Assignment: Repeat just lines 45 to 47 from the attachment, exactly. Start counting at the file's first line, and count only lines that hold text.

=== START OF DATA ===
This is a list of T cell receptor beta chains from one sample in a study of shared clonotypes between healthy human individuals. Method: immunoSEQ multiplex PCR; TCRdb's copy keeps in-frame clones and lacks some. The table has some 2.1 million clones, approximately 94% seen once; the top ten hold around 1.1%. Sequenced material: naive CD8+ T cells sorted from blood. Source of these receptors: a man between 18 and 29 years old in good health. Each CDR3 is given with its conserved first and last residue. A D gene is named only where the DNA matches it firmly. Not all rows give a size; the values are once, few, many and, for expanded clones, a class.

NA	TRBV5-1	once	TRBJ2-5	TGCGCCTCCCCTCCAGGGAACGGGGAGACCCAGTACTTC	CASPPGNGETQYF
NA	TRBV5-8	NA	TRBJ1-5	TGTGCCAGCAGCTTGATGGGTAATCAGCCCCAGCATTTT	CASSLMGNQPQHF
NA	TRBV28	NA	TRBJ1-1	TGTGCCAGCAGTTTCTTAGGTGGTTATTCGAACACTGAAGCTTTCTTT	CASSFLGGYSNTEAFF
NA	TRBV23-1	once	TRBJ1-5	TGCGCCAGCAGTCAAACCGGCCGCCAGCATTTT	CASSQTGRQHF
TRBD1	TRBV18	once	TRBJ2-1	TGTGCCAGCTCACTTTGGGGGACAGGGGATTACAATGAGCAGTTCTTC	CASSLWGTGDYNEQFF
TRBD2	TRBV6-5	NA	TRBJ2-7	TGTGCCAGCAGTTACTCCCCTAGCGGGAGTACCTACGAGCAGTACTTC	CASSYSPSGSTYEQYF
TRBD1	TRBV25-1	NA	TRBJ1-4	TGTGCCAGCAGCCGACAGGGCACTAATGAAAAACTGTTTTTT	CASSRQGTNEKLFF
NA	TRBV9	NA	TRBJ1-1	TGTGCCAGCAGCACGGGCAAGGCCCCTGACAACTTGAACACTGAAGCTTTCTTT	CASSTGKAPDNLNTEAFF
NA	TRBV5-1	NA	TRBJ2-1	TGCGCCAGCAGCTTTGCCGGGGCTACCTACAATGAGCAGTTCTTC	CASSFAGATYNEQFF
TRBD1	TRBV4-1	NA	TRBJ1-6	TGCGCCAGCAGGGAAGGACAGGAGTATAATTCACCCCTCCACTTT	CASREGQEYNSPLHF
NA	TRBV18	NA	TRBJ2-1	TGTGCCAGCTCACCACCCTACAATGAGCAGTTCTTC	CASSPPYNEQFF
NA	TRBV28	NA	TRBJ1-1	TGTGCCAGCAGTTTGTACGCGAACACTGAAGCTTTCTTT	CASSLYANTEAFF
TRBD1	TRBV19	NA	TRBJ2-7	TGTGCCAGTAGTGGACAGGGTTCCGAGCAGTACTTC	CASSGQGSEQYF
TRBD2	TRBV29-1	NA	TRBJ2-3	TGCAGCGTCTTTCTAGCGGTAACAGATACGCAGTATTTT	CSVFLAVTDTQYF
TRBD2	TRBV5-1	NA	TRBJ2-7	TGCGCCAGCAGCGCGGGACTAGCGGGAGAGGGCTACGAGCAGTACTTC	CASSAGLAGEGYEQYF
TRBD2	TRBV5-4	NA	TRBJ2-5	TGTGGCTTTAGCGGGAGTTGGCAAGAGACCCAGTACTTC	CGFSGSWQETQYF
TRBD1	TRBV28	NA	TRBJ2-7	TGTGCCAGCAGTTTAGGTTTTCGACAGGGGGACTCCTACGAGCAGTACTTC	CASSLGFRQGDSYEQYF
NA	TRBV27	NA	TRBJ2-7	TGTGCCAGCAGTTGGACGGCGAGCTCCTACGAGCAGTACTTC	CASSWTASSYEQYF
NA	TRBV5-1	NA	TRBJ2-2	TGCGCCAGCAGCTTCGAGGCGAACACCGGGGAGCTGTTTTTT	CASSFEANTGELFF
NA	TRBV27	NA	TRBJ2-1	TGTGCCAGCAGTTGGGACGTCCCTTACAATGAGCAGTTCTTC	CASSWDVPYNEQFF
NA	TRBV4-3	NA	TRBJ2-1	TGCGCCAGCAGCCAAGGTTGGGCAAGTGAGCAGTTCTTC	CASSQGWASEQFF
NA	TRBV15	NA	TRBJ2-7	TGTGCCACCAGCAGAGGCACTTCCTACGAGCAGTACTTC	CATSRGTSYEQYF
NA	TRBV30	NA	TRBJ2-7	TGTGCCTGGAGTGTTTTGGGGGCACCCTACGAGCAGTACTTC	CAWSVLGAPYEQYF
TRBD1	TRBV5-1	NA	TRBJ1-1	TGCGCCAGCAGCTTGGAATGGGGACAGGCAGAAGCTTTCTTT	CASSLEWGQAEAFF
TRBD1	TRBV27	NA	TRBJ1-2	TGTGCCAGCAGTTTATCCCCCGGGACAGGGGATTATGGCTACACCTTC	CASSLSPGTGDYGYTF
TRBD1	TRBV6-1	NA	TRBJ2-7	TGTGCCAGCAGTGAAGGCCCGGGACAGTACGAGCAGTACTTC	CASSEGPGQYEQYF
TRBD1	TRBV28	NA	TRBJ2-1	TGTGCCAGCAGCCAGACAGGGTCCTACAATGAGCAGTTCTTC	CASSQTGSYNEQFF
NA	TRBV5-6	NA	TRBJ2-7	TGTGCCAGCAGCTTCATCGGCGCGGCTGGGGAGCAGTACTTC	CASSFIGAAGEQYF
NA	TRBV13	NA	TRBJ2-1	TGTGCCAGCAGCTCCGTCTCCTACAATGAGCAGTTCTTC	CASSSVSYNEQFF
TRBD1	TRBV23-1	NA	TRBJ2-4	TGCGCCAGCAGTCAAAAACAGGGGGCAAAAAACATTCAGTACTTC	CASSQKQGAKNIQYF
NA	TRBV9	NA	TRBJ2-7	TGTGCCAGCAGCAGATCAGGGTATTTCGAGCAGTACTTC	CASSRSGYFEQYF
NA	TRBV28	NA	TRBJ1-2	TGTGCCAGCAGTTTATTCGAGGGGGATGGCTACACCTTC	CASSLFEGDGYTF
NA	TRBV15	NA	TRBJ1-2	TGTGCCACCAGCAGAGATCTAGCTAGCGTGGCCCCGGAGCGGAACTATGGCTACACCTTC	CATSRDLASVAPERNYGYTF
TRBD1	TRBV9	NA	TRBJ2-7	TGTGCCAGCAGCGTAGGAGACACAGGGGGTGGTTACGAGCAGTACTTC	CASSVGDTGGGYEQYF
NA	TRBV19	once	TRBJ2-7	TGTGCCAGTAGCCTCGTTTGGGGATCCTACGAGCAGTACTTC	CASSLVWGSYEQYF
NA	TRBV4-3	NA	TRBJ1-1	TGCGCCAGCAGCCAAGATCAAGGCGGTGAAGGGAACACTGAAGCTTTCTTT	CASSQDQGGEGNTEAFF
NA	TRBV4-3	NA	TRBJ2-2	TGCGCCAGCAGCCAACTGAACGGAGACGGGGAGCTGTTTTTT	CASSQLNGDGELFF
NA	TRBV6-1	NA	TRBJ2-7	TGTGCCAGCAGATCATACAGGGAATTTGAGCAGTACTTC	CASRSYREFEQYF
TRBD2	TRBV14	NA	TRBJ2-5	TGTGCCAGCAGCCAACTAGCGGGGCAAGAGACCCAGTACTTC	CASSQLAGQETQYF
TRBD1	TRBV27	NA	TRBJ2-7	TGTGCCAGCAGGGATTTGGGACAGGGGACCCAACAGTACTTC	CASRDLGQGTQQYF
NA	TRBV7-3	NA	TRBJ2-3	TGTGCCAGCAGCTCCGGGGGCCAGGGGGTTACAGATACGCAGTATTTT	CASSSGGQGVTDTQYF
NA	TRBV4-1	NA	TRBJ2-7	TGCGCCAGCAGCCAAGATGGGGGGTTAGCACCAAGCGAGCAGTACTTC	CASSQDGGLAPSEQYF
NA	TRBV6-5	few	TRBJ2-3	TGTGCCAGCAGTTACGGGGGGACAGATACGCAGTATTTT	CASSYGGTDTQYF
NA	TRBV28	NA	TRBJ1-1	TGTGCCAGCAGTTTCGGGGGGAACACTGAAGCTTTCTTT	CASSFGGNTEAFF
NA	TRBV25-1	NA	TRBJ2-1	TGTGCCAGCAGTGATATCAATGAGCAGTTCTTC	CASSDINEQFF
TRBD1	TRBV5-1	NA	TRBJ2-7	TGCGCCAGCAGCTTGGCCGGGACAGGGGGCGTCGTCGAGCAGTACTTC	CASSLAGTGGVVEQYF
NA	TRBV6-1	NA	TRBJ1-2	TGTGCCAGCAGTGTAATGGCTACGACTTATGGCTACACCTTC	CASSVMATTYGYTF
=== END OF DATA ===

NA	TRBV28	NA	TRBJ1-1	TGTGCCAGCAGTTTCGGGGGGAACACTGAAGCTTTCTTT	CASSFGGNTEAFF
NA	TRBV25-1	NA	TRBJ2-1	TGTGCCAGCAGTGATATCAATGAGCAGTTCTTC	CASSDINEQFF
TRBD1	TRBV5-1	NA	TRBJ2-7	TGCGCCAGCAGCTTGGCCGGGACAGGGGGCGTCGTCGAGCAGTACTTC	CASSLAGTGGVVEQYF